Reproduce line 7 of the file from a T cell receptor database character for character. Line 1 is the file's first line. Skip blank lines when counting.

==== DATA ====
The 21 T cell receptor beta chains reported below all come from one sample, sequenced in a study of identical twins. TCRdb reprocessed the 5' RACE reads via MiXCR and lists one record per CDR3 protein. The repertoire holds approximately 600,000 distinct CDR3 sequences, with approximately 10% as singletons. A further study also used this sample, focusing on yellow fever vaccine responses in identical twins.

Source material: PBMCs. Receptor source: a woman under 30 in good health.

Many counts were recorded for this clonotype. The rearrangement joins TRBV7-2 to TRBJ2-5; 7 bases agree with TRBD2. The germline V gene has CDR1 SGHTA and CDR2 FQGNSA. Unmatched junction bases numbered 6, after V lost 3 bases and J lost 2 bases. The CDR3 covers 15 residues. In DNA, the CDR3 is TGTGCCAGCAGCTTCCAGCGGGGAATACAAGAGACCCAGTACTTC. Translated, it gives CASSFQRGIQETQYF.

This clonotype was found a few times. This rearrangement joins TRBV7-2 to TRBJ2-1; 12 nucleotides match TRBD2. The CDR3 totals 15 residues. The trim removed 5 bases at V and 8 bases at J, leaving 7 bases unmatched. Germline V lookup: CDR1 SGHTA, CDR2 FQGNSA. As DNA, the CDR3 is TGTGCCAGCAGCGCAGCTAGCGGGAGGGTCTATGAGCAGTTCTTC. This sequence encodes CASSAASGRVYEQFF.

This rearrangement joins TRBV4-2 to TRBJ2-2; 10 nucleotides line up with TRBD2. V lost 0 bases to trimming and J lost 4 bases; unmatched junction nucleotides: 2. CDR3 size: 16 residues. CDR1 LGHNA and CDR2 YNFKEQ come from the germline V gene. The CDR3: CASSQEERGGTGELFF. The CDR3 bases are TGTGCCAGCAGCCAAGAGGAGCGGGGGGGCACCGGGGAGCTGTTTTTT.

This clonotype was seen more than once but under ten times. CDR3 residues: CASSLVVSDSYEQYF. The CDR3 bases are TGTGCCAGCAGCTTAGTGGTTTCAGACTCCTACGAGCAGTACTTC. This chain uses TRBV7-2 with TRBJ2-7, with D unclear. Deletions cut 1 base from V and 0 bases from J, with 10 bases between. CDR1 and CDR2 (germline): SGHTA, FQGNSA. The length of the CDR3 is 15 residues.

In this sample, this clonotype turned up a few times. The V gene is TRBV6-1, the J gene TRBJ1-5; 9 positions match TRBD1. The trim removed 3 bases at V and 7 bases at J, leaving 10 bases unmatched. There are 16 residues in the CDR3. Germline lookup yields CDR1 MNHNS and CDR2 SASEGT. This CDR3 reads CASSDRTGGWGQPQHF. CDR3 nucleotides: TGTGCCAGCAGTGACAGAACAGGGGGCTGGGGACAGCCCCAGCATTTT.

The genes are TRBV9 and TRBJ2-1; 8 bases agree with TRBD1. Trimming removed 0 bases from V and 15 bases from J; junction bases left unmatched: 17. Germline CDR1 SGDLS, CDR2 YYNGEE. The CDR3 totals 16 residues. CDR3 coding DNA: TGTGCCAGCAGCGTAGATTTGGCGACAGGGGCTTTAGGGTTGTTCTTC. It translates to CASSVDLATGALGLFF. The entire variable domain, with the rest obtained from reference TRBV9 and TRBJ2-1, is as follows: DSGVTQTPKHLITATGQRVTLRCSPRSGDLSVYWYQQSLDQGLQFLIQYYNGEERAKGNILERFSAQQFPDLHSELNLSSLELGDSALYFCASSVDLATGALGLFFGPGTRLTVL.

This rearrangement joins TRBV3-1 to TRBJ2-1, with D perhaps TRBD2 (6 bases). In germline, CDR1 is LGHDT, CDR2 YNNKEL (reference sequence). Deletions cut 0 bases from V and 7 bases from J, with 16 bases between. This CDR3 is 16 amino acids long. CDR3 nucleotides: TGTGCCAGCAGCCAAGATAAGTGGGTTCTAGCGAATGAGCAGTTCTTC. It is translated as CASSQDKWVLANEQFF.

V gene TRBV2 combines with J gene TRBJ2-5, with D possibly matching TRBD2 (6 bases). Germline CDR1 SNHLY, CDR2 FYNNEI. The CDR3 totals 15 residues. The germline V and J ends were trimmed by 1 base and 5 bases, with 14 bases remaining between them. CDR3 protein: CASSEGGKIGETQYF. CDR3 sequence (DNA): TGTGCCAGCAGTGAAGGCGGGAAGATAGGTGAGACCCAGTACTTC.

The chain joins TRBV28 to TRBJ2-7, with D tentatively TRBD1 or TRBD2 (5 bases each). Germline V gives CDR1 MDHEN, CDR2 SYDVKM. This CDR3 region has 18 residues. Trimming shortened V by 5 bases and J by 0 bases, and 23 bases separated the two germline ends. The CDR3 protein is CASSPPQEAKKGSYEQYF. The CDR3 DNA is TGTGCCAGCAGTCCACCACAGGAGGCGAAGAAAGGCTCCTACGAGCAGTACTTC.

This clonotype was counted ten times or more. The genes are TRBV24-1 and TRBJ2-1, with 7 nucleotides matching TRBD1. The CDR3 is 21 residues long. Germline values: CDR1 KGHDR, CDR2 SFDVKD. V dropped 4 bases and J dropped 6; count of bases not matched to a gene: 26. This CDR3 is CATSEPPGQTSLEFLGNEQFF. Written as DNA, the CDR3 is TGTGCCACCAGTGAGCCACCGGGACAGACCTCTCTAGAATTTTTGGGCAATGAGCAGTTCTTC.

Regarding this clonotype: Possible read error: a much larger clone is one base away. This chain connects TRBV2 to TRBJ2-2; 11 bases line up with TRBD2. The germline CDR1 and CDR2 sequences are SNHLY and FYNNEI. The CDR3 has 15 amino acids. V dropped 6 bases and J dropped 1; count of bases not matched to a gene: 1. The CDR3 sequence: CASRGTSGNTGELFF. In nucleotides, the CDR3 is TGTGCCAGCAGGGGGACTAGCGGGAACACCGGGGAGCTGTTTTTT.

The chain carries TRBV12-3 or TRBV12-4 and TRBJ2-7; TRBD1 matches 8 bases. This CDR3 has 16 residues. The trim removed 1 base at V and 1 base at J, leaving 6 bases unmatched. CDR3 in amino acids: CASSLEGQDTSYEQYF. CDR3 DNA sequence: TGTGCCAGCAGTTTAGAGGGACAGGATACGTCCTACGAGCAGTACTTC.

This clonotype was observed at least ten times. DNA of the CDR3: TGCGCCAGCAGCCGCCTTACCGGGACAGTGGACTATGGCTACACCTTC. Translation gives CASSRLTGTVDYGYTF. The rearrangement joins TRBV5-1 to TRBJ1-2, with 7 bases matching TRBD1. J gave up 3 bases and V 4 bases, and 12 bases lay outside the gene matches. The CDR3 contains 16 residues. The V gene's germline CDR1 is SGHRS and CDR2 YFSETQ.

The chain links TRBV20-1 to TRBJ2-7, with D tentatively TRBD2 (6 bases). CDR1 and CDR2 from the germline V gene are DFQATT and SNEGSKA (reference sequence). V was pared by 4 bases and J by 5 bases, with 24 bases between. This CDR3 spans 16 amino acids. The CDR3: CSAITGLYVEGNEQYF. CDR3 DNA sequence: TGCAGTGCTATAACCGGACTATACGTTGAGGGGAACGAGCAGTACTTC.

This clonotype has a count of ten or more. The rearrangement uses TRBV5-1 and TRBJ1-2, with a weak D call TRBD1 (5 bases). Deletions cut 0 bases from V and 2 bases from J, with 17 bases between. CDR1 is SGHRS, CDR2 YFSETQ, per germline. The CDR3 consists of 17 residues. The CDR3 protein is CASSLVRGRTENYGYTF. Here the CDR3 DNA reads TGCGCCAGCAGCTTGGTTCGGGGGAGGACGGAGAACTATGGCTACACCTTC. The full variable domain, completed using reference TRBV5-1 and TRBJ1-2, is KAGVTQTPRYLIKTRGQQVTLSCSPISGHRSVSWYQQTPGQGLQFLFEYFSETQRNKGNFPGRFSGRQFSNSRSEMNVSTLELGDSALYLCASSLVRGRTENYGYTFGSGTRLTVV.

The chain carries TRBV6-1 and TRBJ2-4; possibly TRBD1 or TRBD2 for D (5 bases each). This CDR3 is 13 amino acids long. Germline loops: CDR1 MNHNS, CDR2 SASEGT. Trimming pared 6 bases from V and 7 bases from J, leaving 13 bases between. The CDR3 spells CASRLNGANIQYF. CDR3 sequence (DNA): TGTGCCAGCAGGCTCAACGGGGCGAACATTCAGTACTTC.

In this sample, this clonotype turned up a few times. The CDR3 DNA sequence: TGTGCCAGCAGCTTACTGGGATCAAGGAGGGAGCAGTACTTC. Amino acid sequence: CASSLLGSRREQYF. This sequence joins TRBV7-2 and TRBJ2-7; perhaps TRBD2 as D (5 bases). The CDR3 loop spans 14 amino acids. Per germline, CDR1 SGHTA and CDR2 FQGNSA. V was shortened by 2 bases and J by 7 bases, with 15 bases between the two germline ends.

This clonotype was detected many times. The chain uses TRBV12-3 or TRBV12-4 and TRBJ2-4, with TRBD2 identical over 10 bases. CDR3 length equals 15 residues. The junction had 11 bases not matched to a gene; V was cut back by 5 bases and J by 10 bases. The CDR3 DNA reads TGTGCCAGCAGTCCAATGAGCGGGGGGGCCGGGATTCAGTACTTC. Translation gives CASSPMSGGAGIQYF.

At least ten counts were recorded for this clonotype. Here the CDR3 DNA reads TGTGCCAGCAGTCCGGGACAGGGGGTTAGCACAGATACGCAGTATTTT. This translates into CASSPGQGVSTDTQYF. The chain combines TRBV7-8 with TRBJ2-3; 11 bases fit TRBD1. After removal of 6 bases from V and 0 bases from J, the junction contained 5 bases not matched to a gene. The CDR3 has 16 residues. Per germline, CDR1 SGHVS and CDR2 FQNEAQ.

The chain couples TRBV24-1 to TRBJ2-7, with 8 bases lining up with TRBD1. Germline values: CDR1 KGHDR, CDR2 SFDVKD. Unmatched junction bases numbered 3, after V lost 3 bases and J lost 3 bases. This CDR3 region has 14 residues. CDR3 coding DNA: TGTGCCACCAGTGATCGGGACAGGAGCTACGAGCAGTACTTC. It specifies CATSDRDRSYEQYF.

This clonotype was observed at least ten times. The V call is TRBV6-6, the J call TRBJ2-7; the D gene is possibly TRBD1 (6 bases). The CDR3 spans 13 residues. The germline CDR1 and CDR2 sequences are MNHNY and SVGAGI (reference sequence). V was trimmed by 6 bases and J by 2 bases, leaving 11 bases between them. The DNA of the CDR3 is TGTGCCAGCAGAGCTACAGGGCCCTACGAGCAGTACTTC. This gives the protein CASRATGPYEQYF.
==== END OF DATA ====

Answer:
In this sample, this clonotype turned up a few times. The V gene is TRBV6-1, the J gene TRBJ1-5; 9 positions match TRBD1. The trim removed 3 bases at V and 7 bases at J, leaving 10 bases unmatched. There are 16 residues in the CDR3. Germline lookup yields CDR1 MNHNS and CDR2 SASEGT. This CDR3 reads CASSDRTGGWGQPQHF. CDR3 nucleotides: TGTGCCAGCAGTGACAGAACAGGGGGCTGGGGACAGCCCCAGCATTTT.